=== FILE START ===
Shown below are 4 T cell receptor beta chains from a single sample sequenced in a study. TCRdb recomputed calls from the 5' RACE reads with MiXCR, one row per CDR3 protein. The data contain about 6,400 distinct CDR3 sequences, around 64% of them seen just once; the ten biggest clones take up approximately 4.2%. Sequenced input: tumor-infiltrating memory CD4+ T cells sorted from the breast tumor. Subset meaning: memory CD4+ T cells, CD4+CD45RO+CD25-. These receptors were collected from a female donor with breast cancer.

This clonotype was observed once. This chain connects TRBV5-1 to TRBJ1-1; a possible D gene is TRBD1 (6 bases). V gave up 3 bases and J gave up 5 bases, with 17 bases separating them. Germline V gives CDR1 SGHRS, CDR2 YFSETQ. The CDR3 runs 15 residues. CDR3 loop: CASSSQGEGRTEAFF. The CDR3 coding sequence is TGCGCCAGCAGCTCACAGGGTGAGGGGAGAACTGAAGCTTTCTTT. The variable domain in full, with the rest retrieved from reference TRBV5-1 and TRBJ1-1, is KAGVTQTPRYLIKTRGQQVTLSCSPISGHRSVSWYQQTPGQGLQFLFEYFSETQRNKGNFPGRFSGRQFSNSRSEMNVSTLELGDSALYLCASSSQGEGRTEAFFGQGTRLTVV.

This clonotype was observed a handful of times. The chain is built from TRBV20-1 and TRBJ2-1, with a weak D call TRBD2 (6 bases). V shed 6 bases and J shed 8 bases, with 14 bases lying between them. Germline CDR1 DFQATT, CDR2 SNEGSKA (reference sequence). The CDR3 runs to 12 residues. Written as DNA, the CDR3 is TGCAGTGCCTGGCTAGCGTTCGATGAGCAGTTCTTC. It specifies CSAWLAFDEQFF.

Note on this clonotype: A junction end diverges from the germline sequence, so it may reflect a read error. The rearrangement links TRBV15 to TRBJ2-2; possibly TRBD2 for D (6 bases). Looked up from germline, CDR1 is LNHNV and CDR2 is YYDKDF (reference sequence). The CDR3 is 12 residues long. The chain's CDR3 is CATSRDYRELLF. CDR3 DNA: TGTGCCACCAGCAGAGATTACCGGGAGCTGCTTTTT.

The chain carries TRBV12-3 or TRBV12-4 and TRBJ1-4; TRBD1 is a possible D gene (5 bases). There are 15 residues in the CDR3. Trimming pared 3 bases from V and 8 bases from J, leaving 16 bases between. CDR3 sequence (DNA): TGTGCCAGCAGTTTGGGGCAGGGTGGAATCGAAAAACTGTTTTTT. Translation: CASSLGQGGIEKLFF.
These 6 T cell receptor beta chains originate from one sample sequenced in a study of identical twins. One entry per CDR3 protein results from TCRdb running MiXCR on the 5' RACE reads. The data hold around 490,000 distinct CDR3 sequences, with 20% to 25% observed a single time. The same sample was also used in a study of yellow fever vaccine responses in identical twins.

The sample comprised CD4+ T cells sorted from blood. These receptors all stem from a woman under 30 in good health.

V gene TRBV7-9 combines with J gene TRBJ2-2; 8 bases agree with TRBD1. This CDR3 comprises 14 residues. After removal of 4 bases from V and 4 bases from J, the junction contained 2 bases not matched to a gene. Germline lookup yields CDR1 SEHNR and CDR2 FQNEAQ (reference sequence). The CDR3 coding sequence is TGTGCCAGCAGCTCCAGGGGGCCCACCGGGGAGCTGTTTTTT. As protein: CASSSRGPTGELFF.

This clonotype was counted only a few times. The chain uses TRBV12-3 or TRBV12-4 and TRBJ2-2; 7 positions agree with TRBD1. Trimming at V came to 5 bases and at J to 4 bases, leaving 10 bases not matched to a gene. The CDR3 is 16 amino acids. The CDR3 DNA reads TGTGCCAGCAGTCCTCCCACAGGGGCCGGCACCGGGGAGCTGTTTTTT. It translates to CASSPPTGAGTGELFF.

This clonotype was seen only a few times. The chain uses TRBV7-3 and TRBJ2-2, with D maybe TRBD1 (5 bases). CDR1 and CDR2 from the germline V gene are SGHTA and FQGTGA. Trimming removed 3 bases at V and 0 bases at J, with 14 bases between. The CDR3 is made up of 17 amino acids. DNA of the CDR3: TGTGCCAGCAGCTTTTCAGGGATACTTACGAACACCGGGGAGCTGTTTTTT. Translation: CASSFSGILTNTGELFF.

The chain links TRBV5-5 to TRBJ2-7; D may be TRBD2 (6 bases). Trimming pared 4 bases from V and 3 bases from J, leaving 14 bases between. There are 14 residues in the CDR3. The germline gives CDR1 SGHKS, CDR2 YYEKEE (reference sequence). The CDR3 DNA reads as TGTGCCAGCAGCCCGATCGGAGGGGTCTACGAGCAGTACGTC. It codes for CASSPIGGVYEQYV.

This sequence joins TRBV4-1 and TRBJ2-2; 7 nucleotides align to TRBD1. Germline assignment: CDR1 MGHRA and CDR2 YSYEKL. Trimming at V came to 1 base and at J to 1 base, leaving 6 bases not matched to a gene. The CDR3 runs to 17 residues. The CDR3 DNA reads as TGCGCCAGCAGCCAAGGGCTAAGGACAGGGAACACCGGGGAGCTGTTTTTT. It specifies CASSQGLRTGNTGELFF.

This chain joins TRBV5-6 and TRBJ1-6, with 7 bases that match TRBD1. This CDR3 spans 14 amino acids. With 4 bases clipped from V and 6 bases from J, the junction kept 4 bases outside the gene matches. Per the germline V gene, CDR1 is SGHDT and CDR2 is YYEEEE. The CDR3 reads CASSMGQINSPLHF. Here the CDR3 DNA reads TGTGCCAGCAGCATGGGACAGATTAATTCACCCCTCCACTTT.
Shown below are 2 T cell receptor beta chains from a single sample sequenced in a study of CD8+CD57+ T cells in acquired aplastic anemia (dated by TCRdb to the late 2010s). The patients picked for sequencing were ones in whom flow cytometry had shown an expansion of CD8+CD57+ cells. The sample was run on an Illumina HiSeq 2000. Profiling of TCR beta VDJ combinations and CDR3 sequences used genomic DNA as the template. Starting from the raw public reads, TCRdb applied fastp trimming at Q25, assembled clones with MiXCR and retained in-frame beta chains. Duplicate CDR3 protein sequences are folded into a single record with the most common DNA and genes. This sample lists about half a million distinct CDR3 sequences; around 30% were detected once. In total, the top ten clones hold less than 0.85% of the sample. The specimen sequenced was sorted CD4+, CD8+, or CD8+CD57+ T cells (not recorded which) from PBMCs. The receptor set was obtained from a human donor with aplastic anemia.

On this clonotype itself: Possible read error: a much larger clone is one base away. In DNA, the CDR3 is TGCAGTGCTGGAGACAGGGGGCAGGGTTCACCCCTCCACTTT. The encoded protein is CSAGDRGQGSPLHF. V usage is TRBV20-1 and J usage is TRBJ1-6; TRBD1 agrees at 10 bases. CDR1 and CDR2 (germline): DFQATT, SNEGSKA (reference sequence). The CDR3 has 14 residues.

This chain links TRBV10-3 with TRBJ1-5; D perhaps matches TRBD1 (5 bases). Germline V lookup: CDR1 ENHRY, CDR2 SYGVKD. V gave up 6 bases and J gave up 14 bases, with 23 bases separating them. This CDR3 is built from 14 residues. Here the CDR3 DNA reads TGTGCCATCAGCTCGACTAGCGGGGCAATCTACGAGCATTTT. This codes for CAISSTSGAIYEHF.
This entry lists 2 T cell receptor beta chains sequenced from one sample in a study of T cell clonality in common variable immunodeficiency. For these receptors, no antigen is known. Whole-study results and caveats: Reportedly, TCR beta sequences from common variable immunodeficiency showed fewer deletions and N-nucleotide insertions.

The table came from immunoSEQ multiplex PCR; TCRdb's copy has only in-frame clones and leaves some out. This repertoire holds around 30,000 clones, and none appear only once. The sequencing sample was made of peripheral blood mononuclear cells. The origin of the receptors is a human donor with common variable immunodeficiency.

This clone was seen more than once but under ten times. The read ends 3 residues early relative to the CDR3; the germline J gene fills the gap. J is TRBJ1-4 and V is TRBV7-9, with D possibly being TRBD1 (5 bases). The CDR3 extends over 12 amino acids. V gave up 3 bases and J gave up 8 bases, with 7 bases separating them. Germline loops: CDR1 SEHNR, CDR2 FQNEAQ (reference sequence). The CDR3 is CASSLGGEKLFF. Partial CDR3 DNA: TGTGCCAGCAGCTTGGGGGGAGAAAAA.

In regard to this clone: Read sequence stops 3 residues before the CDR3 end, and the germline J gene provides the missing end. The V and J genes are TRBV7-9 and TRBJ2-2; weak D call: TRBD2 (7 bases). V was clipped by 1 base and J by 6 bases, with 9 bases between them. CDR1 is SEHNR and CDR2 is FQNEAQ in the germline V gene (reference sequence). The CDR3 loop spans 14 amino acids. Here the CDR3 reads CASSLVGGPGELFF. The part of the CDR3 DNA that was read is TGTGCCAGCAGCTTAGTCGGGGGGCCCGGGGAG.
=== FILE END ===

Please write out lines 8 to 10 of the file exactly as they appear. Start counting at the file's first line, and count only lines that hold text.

V gene TRBV7-9 combines with J gene TRBJ2-2; 8 bases agree with TRBD1. This CDR3 comprises 14 residues. After removal of 4 bases from V and 4 bases from J, the junction contained 2 bases not matched to a gene. Germline lookup yields CDR1 SEHNR and CDR2 FQNEAQ (reference sequence). The CDR3 coding sequence is TGTGCCAGCAGCTCCAGGGGGCCCACCGGGGAGCTGTTTTTT. As protein: CASSSRGPTGELFF.

This clonotype was counted only a few times. The chain uses TRBV12-3 or TRBV12-4 and TRBJ2-2; 7 positions agree with TRBD1. Trimming at V came to 5 bases and at J to 4 bases, leaving 10 bases not matched to a gene. The CDR3 is 16 amino acids. The CDR3 DNA reads TGTGCCAGCAGTCCTCCCACAGGGGCCGGCACCGGGGAGCTGTTTTTT. It translates to CASSPPTGAGTGELFF.

This clonotype was seen only a few times. The chain uses TRBV7-3 and TRBJ2-2, with D maybe TRBD1 (5 bases). CDR1 and CDR2 from the germline V gene are SGHTA and FQGTGA. Trimming removed 3 bases at V and 0 bases at J, with 14 bases between. The CDR3 is made up of 17 amino acids. DNA of the CDR3: TGTGCCAGCAGCTTTTCAGGGATACTTACGAACACCGGGGAGCTGTTTTTT. Translation: CASSFSGILTNTGELFF.